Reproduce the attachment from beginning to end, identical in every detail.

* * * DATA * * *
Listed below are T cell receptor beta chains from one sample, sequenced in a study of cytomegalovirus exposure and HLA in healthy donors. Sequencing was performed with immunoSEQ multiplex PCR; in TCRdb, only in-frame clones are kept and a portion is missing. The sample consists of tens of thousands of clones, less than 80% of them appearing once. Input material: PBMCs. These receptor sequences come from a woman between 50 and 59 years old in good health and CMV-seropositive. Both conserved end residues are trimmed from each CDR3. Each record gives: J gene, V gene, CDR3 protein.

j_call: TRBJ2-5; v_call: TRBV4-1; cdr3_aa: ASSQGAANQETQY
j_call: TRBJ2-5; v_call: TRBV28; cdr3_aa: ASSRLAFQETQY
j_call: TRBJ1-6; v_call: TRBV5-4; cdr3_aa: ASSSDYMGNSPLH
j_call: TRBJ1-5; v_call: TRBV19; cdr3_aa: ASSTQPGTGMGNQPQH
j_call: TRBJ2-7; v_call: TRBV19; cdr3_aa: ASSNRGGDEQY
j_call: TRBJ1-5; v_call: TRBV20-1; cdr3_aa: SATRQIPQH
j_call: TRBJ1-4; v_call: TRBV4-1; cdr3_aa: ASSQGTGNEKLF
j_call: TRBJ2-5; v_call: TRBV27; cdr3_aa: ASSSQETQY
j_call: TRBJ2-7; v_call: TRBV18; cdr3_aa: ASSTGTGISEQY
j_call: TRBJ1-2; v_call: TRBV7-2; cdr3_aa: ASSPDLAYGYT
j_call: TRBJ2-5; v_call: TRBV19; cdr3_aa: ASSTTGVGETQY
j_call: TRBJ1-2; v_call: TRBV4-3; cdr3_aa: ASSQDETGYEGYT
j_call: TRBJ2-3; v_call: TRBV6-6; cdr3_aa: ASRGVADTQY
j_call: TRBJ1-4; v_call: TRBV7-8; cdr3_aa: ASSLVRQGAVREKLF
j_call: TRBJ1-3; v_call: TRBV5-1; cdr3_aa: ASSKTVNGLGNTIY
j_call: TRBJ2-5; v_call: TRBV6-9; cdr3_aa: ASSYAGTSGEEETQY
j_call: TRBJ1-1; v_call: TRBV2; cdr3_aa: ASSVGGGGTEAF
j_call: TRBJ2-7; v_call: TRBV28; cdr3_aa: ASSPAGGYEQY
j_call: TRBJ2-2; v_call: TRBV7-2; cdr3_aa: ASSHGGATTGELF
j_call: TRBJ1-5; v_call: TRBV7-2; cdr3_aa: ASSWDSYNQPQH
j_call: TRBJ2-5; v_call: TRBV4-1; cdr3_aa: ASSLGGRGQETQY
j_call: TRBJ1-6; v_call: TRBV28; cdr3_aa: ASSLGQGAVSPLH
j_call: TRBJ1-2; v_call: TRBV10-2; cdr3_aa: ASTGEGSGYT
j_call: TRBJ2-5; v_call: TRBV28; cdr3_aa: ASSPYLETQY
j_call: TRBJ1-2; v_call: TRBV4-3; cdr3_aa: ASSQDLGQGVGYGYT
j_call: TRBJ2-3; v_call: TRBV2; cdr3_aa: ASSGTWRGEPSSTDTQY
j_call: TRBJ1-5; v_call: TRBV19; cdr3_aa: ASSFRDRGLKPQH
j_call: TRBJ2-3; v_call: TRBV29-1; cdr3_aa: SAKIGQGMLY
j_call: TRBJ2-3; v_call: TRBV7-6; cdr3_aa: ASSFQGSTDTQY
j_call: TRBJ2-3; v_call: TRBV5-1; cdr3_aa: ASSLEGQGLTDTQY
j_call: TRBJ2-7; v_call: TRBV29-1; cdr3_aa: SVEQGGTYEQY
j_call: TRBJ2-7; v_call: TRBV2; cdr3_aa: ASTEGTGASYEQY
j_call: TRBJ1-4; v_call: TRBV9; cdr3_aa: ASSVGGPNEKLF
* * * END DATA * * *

Listed below are T cell receptor beta chains from one sample, sequenced in a study of cytomegalovirus exposure and HLA in healthy donors. Sequencing was performed with immunoSEQ multiplex PCR; in TCRdb, only in-frame clones are kept and a portion is missing. The sample consists of tens of thousands of clones, less than 80% of them appearing once. Input material: PBMCs. These receptor sequences come from a woman between 50 and 59 years old in good health and CMV-seropositive. Both conserved end residues are trimmed from each CDR3. Each record gives: J gene, V gene, CDR3 protein.

j_call: TRBJ2-5; v_call: TRBV4-1; cdr3_aa: ASSQGAANQETQY
j_call: TRBJ2-5; v_call: TRBV28; cdr3_aa: ASSRLAFQETQY
j_call: TRBJ1-6; v_call: TRBV5-4; cdr3_aa: ASSSDYMGNSPLH
j_call: TRBJ1-5; v_call: TRBV19; cdr3_aa: ASSTQPGTGMGNQPQH
j_call: TRBJ2-7; v_call: TRBV19; cdr3_aa: ASSNRGGDEQY
j_call: TRBJ1-5; v_call: TRBV20-1; cdr3_aa: SATRQIPQH
j_call: TRBJ1-4; v_call: TRBV4-1; cdr3_aa: ASSQGTGNEKLF
j_call: TRBJ2-5; v_call: TRBV27; cdr3_aa: ASSSQETQY
j_call: TRBJ2-7; v_call: TRBV18; cdr3_aa: ASSTGTGISEQY
j_call: TRBJ1-2; v_call: TRBV7-2; cdr3_aa: ASSPDLAYGYT
j_call: TRBJ2-5; v_call: TRBV19; cdr3_aa: ASSTTGVGETQY
j_call: TRBJ1-2; v_call: TRBV4-3; cdr3_aa: ASSQDETGYEGYT
j_call: TRBJ2-3; v_call: TRBV6-6; cdr3_aa: ASRGVADTQY
j_call: TRBJ1-4; v_call: TRBV7-8; cdr3_aa: ASSLVRQGAVREKLF
j_call: TRBJ1-3; v_call: TRBV5-1; cdr3_aa: ASSKTVNGLGNTIY
j_call: TRBJ2-5; v_call: TRBV6-9; cdr3_aa: ASSYAGTSGEEETQY
j_call: TRBJ1-1; v_call: TRBV2; cdr3_aa: ASSVGGGGTEAF
j_call: TRBJ2-7; v_call: TRBV28; cdr3_aa: ASSPAGGYEQY
j_call: TRBJ2-2; v_call: TRBV7-2; cdr3_aa: ASSHGGATTGELF
j_call: TRBJ1-5; v_call: TRBV7-2; cdr3_aa: ASSWDSYNQPQH
j_call: TRBJ2-5; v_call: TRBV4-1; cdr3_aa: ASSLGGRGQETQY
j_call: TRBJ1-6; v_call: TRBV28; cdr3_aa: ASSLGQGAVSPLH
j_call: TRBJ1-2; v_call: TRBV10-2; cdr3_aa: ASTGEGSGYT
j_call: TRBJ2-5; v_call: TRBV28; cdr3_aa: ASSPYLETQY
j_call: TRBJ1-2; v_call: TRBV4-3; cdr3_aa: ASSQDLGQGVGYGYT
j_call: TRBJ2-3; v_call: TRBV2; cdr3_aa: ASSGTWRGEPSSTDTQY
j_call: TRBJ1-5; v_call: TRBV19; cdr3_aa: ASSFRDRGLKPQH
j_call: TRBJ2-3; v_call: TRBV29-1; cdr3_aa: SAKIGQGMLY
j_call: TRBJ2-3; v_call: TRBV7-6; cdr3_aa: ASSFQGSTDTQY
j_call: TRBJ2-3; v_call: TRBV5-1; cdr3_aa: ASSLEGQGLTDTQY
j_call: TRBJ2-7; v_call: TRBV29-1; cdr3_aa: SVEQGGTYEQY
j_call: TRBJ2-7; v_call: TRBV2; cdr3_aa: ASTEGTGASYEQY
j_call: TRBJ1-4; v_call: TRBV9; cdr3_aa: ASSVGGPNEKLF